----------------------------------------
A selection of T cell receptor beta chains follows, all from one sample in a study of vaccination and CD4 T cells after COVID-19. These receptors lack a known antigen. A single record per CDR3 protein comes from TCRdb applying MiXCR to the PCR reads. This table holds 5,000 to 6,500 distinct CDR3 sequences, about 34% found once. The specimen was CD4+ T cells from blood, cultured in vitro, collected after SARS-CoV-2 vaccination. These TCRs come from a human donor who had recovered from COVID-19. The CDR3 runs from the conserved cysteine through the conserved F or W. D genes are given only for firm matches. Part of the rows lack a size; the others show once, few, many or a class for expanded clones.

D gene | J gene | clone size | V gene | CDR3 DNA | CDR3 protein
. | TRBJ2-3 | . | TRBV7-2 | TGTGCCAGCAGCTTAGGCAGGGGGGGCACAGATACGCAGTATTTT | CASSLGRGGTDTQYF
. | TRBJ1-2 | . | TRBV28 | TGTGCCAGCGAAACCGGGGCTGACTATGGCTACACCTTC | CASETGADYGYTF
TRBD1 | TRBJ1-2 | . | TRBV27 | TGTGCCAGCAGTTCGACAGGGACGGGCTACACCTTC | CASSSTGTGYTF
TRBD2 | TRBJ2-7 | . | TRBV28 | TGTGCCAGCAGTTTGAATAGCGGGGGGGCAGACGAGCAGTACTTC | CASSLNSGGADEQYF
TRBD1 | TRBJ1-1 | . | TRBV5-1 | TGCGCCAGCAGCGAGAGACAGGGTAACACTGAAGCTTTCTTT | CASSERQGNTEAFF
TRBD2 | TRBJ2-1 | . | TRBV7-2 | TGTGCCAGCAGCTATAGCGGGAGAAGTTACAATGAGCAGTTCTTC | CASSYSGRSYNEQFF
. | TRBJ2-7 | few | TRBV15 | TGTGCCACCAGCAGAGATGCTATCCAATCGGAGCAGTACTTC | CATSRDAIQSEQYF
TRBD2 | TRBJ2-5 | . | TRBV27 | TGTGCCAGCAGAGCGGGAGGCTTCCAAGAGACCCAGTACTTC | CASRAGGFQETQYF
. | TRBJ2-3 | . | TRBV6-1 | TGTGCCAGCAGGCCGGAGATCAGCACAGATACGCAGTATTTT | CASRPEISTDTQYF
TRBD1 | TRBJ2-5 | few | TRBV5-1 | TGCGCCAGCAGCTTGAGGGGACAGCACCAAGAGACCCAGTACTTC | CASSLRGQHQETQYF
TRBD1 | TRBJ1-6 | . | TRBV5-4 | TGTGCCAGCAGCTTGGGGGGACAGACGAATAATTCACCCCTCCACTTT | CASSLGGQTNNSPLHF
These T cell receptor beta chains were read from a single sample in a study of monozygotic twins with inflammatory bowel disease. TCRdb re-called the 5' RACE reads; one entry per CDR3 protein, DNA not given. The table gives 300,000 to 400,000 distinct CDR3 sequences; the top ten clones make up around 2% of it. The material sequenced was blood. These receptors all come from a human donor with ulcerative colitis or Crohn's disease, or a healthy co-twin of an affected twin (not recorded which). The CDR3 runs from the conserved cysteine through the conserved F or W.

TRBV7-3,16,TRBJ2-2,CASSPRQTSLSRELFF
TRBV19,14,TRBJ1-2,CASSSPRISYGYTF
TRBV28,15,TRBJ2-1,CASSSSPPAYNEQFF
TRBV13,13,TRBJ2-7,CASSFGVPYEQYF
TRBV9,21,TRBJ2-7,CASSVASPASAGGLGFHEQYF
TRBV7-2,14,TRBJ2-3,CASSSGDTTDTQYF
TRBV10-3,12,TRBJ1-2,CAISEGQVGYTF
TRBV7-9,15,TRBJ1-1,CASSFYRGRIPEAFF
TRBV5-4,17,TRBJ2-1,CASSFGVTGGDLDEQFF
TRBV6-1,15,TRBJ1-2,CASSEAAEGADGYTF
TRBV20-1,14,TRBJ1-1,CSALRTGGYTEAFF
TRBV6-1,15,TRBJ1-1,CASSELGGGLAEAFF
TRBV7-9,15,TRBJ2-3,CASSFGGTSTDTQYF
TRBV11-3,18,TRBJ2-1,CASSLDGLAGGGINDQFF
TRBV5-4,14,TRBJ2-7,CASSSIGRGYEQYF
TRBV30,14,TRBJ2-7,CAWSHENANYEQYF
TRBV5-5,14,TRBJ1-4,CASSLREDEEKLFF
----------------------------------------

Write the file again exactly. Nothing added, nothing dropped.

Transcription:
A selection of T cell receptor beta chains follows, all from one sample in a study of vaccination and CD4 T cells after COVID-19. These receptors lack a known antigen. A single record per CDR3 protein comes from TCRdb applying MiXCR to the PCR reads. This table holds 5,000 to 6,500 distinct CDR3 sequences, about 34% found once. The specimen was CD4+ T cells from blood, cultured in vitro, collected after SARS-CoV-2 vaccination. These TCRs come from a human donor who had recovered from COVID-19. The CDR3 runs from the conserved cysteine through the conserved F or W. D genes are given only for firm matches. Part of the rows lack a size; the others show once, few, many or a class for expanded clones.

D gene | J gene | clone size | V gene | CDR3 DNA | CDR3 protein
. | TRBJ2-3 | . | TRBV7-2 | TGTGCCAGCAGCTTAGGCAGGGGGGGCACAGATACGCAGTATTTT | CASSLGRGGTDTQYF
. | TRBJ1-2 | . | TRBV28 | TGTGCCAGCGAAACCGGGGCTGACTATGGCTACACCTTC | CASETGADYGYTF
TRBD1 | TRBJ1-2 | . | TRBV27 | TGTGCCAGCAGTTCGACAGGGACGGGCTACACCTTC | CASSSTGTGYTF
TRBD2 | TRBJ2-7 | . | TRBV28 | TGTGCCAGCAGTTTGAATAGCGGGGGGGCAGACGAGCAGTACTTC | CASSLNSGGADEQYF
TRBD1 | TRBJ1-1 | . | TRBV5-1 | TGCGCCAGCAGCGAGAGACAGGGTAACACTGAAGCTTTCTTT | CASSERQGNTEAFF
TRBD2 | TRBJ2-1 | . | TRBV7-2 | TGTGCCAGCAGCTATAGCGGGAGAAGTTACAATGAGCAGTTCTTC | CASSYSGRSYNEQFF
. | TRBJ2-7 | few | TRBV15 | TGTGCCACCAGCAGAGATGCTATCCAATCGGAGCAGTACTTC | CATSRDAIQSEQYF
TRBD2 | TRBJ2-5 | . | TRBV27 | TGTGCCAGCAGAGCGGGAGGCTTCCAAGAGACCCAGTACTTC | CASRAGGFQETQYF
. | TRBJ2-3 | . | TRBV6-1 | TGTGCCAGCAGGCCGGAGATCAGCACAGATACGCAGTATTTT | CASRPEISTDTQYF
TRBD1 | TRBJ2-5 | few | TRBV5-1 | TGCGCCAGCAGCTTGAGGGGACAGCACCAAGAGACCCAGTACTTC | CASSLRGQHQETQYF
TRBD1 | TRBJ1-6 | . | TRBV5-4 | TGTGCCAGCAGCTTGGGGGGACAGACGAATAATTCACCCCTCCACTTT | CASSLGGQTNNSPLHF
These T cell receptor beta chains were read from a single sample in a study of monozygotic twins with inflammatory bowel disease. TCRdb re-called the 5' RACE reads; one entry per CDR3 protein, DNA not given. The table gives 300,000 to 400,000 distinct CDR3 sequences; the top ten clones make up around 2% of it. The material sequenced was blood. These receptors all come from a human donor with ulcerative colitis or Crohn's disease, or a healthy co-twin of an affected twin (not recorded which). The CDR3 runs from the conserved cysteine through the conserved F or W.

TRBV7-3,16,TRBJ2-2,CASSPRQTSLSRELFF
TRBV19,14,TRBJ1-2,CASSSPRISYGYTF
TRBV28,15,TRBJ2-1,CASSSSPPAYNEQFF
TRBV13,13,TRBJ2-7,CASSFGVPYEQYF
TRBV9,21,TRBJ2-7,CASSVASPASAGGLGFHEQYF
TRBV7-2,14,TRBJ2-3,CASSSGDTTDTQYF
TRBV10-3,12,TRBJ1-2,CAISEGQVGYTF
TRBV7-9,15,TRBJ1-1,CASSFYRGRIPEAFF
TRBV5-4,17,TRBJ2-1,CASSFGVTGGDLDEQFF
TRBV6-1,15,TRBJ1-2,CASSEAAEGADGYTF
TRBV20-1,14,TRBJ1-1,CSALRTGGYTEAFF
TRBV6-1,15,TRBJ1-1,CASSELGGGLAEAFF
TRBV7-9,15,TRBJ2-3,CASSFGGTSTDTQYF
TRBV11-3,18,TRBJ2-1,CASSLDGLAGGGINDQFF
TRBV5-4,14,TRBJ2-7,CASSSIGRGYEQYF
TRBV30,14,TRBJ2-7,CAWSHENANYEQYF
TRBV5-5,14,TRBJ1-4,CASSLREDEEKLFF